An Alabama representative just let the cat out of the bag with the SLS rocket
Ars Technica » Scientific Method 2019-03-27
Enlarge / Then-director of the Marshall Space Flight Center Todd May (left) presents Vice President Mike Pence (center) with a Space Launch System model. Congressman Robert Aderholt (R-Ala.) stands at right. (credit: NASA)
On Wednesday, NASA administrator Jim Bridenstine appeared before the United States Congress to talk about the president's budget request for fiscal year 2020. There, Bridenstine faced a slew of questions about the Space Launch System rocket, particularly from representatives whose states have a large number of jobs tied to the program.
The questions came a day after Vice President Mike Pence put the SLS rocket program on notice in regard to his desire to send humans to the lunar surface by 2024. "If our current contractors can't meet this objective, then we'll find ones that will," Pence said. During the House appropriations hearing, legislators from SLS states wanted to make sure NASA still plans to use the rocket for the agency's heavy-lift needs.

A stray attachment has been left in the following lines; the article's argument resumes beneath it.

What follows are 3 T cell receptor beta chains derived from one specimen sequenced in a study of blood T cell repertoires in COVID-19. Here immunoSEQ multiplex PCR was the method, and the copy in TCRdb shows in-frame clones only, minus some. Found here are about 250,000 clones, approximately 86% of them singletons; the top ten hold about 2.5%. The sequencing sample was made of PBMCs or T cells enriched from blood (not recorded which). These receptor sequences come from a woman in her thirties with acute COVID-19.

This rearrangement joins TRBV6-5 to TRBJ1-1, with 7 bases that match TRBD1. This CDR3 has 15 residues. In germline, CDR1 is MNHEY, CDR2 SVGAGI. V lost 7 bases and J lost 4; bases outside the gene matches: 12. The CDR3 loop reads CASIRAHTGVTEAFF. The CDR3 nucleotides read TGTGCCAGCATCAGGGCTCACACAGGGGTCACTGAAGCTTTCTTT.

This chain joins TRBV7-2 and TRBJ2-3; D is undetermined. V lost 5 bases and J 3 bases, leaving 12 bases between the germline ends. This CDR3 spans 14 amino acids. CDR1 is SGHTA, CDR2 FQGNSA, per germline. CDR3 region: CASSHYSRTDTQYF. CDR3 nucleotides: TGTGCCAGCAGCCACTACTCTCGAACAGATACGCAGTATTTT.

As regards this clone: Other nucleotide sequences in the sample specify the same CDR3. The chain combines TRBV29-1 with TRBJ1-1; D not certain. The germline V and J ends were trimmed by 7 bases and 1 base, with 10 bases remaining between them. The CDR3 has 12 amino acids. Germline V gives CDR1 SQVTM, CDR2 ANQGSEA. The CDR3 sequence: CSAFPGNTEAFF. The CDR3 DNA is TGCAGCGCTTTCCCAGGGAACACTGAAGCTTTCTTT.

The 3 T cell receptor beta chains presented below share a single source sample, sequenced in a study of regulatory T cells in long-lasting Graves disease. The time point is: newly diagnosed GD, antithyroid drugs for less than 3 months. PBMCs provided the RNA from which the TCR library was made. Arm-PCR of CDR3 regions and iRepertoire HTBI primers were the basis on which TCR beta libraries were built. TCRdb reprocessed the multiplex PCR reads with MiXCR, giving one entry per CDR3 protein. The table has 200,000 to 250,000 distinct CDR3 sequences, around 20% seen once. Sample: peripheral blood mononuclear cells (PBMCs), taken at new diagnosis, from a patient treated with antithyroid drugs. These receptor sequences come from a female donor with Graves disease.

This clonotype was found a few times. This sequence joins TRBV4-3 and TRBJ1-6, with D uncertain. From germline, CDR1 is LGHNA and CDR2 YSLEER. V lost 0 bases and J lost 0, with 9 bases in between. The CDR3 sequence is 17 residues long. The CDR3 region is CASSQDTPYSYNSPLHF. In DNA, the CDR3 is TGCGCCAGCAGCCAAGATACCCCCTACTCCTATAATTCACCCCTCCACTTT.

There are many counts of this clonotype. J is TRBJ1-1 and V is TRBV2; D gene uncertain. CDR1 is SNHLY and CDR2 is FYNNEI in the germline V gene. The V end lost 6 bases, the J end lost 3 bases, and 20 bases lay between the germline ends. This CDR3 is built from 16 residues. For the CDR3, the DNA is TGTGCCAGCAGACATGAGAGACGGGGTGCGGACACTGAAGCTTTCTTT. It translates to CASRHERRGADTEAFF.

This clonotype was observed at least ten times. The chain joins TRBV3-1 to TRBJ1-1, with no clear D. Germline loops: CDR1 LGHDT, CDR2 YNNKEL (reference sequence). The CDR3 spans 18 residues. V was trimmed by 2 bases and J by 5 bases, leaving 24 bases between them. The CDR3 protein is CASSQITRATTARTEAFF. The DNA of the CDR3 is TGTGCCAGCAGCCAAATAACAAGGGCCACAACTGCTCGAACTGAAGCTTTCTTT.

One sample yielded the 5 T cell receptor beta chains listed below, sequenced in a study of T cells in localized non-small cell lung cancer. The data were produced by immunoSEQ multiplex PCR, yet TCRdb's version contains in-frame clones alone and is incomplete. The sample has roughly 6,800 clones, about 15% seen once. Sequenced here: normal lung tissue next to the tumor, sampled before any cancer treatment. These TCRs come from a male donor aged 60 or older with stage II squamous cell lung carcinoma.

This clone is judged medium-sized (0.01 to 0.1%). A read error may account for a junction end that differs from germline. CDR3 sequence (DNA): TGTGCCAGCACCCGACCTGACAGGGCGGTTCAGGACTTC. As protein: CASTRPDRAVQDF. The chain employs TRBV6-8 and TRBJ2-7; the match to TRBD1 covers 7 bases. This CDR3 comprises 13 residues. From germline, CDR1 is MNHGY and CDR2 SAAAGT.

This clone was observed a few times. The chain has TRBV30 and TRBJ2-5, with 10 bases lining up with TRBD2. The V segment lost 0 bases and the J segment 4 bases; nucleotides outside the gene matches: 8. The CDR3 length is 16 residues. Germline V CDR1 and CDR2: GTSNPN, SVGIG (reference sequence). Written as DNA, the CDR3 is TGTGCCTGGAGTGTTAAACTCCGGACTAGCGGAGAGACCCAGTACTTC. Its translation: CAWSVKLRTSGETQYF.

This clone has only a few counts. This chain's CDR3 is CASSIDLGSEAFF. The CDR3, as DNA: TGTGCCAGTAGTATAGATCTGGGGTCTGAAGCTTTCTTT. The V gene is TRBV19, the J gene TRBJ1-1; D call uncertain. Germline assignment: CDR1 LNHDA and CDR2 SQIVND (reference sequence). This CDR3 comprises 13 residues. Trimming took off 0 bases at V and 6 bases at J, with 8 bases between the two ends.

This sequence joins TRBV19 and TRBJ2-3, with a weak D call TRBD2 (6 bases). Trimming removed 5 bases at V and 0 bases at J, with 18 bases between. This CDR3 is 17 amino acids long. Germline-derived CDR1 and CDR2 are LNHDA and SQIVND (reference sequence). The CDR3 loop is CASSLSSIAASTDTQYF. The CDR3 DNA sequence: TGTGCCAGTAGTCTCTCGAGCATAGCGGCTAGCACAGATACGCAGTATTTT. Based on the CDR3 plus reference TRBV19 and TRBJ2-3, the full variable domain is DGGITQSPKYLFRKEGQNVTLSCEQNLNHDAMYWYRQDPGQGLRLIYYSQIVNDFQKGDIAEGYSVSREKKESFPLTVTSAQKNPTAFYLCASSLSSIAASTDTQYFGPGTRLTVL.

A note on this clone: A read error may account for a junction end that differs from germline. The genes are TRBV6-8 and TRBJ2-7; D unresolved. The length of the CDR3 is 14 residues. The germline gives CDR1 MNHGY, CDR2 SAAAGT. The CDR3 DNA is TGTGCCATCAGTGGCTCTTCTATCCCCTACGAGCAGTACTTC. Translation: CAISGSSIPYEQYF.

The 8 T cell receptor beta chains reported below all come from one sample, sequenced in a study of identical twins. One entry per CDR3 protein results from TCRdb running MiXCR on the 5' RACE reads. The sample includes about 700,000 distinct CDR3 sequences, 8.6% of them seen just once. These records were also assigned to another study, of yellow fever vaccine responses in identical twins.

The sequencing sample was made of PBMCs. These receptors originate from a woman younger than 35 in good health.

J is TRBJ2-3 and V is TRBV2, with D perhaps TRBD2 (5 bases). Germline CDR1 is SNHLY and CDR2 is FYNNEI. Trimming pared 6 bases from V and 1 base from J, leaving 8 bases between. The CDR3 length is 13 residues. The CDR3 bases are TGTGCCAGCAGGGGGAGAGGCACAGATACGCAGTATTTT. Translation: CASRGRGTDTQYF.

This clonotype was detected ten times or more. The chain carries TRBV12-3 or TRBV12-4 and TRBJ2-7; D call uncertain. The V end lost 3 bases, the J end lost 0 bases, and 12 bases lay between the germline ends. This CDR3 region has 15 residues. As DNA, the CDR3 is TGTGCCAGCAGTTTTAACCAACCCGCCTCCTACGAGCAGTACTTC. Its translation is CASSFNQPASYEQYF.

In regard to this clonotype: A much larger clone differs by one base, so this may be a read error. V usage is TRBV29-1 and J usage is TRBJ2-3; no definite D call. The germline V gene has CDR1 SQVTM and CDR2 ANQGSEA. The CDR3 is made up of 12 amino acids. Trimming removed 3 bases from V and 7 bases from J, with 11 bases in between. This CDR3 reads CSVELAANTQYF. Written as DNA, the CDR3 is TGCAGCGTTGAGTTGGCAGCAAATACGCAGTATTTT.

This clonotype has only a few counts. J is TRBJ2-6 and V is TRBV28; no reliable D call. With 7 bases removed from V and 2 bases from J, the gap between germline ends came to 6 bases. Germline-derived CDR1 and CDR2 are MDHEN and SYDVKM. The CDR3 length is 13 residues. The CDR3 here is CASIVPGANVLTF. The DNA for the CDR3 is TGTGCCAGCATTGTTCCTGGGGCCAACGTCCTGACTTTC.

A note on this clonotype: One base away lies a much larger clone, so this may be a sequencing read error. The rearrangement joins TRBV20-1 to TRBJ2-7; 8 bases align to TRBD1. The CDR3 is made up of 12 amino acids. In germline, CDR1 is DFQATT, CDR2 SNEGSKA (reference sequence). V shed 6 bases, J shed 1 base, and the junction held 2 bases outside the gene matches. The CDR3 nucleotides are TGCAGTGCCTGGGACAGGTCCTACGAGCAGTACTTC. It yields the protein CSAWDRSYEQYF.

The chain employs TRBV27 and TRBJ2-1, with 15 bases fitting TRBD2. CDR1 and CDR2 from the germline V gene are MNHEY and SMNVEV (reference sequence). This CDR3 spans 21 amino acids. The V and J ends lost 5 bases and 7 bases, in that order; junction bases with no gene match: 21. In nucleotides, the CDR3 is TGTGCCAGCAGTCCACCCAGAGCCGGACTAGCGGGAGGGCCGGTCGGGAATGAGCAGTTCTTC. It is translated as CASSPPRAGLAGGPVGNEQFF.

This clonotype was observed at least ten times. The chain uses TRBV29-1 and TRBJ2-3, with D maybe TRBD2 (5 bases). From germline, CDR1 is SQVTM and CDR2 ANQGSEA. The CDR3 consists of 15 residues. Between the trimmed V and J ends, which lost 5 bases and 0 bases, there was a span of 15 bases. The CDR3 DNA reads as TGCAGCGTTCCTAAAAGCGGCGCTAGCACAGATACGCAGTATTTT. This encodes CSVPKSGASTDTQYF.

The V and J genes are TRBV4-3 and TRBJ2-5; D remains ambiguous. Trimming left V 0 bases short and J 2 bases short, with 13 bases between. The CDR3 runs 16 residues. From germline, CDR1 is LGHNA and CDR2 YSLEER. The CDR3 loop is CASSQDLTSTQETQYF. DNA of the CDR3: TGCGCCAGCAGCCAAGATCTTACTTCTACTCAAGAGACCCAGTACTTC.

For example, Alabama Rep. Martha Roby asked for Bridenstine's assurance that the SLS rocket was truly a great rocket the agency couldn't live without: "Can you highlight for us the key reasons SLS is the best approach for these missions and what capabilities it provides that other alternatives cannot?" she asked.